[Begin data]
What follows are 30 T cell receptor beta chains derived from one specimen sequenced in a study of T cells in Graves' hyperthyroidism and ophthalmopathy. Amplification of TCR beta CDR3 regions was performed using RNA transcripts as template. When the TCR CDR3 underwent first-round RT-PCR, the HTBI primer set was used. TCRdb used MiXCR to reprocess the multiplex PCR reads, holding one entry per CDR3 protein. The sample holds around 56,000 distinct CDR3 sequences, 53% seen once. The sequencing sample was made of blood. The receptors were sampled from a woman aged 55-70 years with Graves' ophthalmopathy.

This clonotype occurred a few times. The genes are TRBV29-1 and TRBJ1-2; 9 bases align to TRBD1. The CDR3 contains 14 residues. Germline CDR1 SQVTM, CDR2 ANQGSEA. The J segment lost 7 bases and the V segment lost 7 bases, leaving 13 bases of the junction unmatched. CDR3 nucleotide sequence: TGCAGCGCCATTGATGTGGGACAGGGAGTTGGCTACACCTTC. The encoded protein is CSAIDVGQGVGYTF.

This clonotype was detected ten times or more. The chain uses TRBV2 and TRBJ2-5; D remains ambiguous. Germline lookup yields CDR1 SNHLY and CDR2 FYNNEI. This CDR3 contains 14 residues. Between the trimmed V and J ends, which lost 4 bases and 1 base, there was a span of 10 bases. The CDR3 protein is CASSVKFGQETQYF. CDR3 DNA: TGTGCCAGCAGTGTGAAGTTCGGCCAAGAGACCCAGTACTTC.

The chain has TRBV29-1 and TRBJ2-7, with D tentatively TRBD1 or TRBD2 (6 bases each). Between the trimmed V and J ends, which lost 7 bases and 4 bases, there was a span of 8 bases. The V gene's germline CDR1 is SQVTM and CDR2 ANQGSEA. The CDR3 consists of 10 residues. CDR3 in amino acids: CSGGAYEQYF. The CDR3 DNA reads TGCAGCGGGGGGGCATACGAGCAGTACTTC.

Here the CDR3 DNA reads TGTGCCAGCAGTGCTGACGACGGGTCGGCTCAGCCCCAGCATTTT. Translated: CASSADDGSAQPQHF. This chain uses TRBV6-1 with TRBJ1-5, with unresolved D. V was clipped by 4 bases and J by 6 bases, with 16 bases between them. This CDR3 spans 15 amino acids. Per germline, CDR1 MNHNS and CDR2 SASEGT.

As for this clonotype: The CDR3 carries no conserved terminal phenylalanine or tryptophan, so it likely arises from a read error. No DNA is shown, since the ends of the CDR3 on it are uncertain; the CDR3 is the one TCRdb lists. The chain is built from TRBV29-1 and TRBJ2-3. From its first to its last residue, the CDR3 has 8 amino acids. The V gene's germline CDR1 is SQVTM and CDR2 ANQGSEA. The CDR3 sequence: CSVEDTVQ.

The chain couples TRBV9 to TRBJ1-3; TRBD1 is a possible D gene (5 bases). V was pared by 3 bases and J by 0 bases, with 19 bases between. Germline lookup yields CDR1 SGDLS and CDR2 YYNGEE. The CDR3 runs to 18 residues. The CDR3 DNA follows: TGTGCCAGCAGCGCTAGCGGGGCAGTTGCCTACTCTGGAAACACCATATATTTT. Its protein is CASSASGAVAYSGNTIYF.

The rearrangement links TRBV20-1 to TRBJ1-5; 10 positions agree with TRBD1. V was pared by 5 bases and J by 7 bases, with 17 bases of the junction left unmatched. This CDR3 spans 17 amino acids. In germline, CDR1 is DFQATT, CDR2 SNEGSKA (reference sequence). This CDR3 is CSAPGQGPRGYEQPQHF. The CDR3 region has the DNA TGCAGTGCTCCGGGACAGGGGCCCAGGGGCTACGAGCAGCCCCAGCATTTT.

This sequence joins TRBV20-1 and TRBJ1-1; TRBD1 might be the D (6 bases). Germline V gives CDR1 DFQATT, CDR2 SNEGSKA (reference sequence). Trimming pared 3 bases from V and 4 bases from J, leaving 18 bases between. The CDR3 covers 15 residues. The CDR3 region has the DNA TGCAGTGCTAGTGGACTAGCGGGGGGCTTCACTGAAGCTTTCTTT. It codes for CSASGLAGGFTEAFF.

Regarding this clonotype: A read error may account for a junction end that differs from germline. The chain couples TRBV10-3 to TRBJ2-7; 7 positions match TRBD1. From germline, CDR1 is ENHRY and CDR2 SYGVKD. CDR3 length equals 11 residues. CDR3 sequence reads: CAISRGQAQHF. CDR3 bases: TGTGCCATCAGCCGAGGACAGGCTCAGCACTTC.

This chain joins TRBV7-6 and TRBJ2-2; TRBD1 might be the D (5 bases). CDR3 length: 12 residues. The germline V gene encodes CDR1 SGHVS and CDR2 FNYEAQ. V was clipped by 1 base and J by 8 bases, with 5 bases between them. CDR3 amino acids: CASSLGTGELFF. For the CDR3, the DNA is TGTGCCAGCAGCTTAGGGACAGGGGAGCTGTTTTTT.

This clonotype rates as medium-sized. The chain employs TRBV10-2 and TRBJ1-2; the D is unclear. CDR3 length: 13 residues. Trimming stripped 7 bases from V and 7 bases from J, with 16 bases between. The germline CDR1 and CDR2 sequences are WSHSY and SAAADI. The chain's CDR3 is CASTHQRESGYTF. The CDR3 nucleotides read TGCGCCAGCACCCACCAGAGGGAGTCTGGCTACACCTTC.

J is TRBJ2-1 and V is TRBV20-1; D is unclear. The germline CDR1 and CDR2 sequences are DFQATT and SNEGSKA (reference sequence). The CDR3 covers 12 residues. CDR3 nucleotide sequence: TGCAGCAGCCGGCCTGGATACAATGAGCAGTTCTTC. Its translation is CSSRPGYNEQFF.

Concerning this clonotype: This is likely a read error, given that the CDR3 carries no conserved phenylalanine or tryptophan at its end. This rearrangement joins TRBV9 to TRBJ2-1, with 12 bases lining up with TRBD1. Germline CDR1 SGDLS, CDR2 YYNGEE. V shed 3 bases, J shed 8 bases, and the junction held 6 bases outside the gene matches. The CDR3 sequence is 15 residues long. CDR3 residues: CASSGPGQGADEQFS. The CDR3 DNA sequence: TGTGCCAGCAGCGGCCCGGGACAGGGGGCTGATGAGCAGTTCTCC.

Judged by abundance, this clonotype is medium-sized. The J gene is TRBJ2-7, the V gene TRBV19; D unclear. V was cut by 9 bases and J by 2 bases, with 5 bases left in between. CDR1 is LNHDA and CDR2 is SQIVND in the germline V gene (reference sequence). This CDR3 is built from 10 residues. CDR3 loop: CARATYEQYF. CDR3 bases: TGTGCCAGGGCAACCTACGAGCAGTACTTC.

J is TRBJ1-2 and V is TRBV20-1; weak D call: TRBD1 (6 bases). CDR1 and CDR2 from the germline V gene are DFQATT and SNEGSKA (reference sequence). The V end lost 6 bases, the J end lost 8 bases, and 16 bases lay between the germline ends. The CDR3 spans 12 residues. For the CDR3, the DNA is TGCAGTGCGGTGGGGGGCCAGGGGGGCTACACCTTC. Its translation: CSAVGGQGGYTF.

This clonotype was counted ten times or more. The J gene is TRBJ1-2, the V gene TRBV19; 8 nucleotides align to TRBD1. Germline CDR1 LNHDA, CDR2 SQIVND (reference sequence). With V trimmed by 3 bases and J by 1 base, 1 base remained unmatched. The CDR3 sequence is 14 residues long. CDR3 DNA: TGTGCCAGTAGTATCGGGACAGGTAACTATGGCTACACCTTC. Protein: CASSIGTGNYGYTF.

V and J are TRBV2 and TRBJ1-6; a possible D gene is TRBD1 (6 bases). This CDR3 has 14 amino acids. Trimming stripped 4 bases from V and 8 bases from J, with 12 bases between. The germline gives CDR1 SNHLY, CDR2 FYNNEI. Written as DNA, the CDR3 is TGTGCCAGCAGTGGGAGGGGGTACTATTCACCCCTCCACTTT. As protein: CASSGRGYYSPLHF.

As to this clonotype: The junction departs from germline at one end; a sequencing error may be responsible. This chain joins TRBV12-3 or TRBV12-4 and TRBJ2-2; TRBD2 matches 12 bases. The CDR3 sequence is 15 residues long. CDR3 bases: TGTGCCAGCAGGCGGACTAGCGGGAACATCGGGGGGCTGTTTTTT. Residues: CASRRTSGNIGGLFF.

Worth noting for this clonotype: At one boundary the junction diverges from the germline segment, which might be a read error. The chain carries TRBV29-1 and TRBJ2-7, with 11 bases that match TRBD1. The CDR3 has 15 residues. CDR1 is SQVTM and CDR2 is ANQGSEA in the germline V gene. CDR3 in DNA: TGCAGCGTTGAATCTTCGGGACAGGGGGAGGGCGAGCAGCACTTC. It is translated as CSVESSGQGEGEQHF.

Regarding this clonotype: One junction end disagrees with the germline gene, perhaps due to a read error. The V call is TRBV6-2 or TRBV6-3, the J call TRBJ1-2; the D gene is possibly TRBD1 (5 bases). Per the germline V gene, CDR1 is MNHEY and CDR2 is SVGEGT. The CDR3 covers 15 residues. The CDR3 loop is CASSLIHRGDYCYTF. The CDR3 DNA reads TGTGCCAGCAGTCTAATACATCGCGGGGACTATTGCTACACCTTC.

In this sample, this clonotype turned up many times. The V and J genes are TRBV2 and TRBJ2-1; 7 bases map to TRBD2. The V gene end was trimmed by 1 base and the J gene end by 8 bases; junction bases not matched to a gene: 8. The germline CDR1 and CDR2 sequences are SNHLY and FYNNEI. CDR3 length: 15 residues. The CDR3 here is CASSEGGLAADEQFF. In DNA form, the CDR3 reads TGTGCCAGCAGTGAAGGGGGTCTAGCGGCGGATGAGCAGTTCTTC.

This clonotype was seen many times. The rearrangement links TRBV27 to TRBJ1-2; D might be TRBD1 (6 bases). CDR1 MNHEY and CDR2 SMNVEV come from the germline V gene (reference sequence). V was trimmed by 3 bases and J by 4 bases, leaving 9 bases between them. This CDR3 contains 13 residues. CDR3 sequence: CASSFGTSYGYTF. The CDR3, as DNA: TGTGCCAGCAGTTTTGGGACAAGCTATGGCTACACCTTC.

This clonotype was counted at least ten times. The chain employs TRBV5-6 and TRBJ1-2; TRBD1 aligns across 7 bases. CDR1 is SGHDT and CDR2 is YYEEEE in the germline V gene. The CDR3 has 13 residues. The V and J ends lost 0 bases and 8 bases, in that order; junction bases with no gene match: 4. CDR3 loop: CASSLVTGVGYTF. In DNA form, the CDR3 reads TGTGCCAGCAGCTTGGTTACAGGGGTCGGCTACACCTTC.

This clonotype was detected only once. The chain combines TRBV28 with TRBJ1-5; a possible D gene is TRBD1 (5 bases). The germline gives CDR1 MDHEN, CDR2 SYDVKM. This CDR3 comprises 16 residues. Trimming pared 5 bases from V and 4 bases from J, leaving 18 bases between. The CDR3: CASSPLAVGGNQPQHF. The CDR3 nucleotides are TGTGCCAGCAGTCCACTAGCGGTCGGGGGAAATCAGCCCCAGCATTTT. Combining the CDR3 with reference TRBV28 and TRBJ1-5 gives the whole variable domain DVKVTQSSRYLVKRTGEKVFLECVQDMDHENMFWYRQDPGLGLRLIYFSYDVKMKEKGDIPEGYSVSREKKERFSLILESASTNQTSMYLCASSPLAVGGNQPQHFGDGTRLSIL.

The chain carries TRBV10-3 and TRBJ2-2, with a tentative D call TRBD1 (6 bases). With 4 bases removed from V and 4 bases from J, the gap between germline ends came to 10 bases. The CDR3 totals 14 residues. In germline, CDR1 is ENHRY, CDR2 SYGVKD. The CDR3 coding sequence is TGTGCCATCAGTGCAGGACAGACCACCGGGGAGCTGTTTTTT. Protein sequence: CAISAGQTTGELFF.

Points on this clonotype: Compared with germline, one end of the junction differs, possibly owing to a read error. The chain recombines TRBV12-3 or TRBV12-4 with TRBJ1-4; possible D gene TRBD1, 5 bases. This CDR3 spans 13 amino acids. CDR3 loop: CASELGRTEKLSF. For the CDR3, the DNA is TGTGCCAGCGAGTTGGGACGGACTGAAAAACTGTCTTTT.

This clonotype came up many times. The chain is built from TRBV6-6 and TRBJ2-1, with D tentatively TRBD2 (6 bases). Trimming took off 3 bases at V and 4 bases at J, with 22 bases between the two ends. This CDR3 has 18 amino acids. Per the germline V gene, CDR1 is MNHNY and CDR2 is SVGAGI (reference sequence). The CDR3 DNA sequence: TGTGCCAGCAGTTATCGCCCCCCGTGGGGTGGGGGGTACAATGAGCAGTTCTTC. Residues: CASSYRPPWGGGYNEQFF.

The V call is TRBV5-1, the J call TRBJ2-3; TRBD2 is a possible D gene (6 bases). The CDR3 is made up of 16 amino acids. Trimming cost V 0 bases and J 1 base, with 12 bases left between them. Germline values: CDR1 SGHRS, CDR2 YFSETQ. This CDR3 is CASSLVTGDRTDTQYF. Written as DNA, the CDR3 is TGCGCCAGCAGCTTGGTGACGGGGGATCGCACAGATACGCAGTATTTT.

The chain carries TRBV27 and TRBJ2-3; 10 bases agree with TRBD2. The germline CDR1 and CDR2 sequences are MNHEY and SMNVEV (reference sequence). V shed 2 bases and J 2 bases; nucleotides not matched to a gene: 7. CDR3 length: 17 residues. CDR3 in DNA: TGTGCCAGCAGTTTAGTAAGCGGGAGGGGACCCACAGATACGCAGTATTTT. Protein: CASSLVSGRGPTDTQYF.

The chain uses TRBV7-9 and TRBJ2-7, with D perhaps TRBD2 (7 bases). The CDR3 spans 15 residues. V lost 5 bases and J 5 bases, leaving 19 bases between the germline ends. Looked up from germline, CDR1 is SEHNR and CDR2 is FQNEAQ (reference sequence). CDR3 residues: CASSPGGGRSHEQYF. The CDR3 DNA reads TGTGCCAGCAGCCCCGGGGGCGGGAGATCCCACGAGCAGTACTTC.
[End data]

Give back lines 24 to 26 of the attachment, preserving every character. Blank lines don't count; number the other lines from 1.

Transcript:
This clonotype was counted at least ten times. The chain employs TRBV5-6 and TRBJ1-2; TRBD1 aligns across 7 bases. CDR1 is SGHDT and CDR2 is YYEEEE in the germline V gene. The CDR3 has 13 residues. The V and J ends lost 0 bases and 8 bases, in that order; junction bases with no gene match: 4. CDR3 loop: CASSLVTGVGYTF. In DNA form, the CDR3 reads TGTGCCAGCAGCTTGGTTACAGGGGTCGGCTACACCTTC.

This clonotype was detected only once. The chain combines TRBV28 with TRBJ1-5; a possible D gene is TRBD1 (5 bases). The germline gives CDR1 MDHEN, CDR2 SYDVKM. This CDR3 comprises 16 residues. Trimming pared 5 bases from V and 4 bases from J, leaving 18 bases between. The CDR3: CASSPLAVGGNQPQHF. The CDR3 nucleotides are TGTGCCAGCAGTCCACTAGCGGTCGGGGGAAATCAGCCCCAGCATTTT. Combining the CDR3 with reference TRBV28 and TRBJ1-5 gives the whole variable domain DVKVTQSSRYLVKRTGEKVFLECVQDMDHENMFWYRQDPGLGLRLIYFSYDVKMKEKGDIPEGYSVSREKKERFSLILESASTNQTSMYLCASSPLAVGGNQPQHFGDGTRLSIL.

The chain carries TRBV10-3 and TRBJ2-2, with a tentative D call TRBD1 (6 bases). With 4 bases removed from V and 4 bases from J, the gap between germline ends came to 10 bases. The CDR3 totals 14 residues. In germline, CDR1 is ENHRY, CDR2 SYGVKD. The CDR3 coding sequence is TGTGCCATCAGTGCAGGACAGACCACCGGGGAGCTGTTTTTT. Protein sequence: CAISAGQTTGELFF.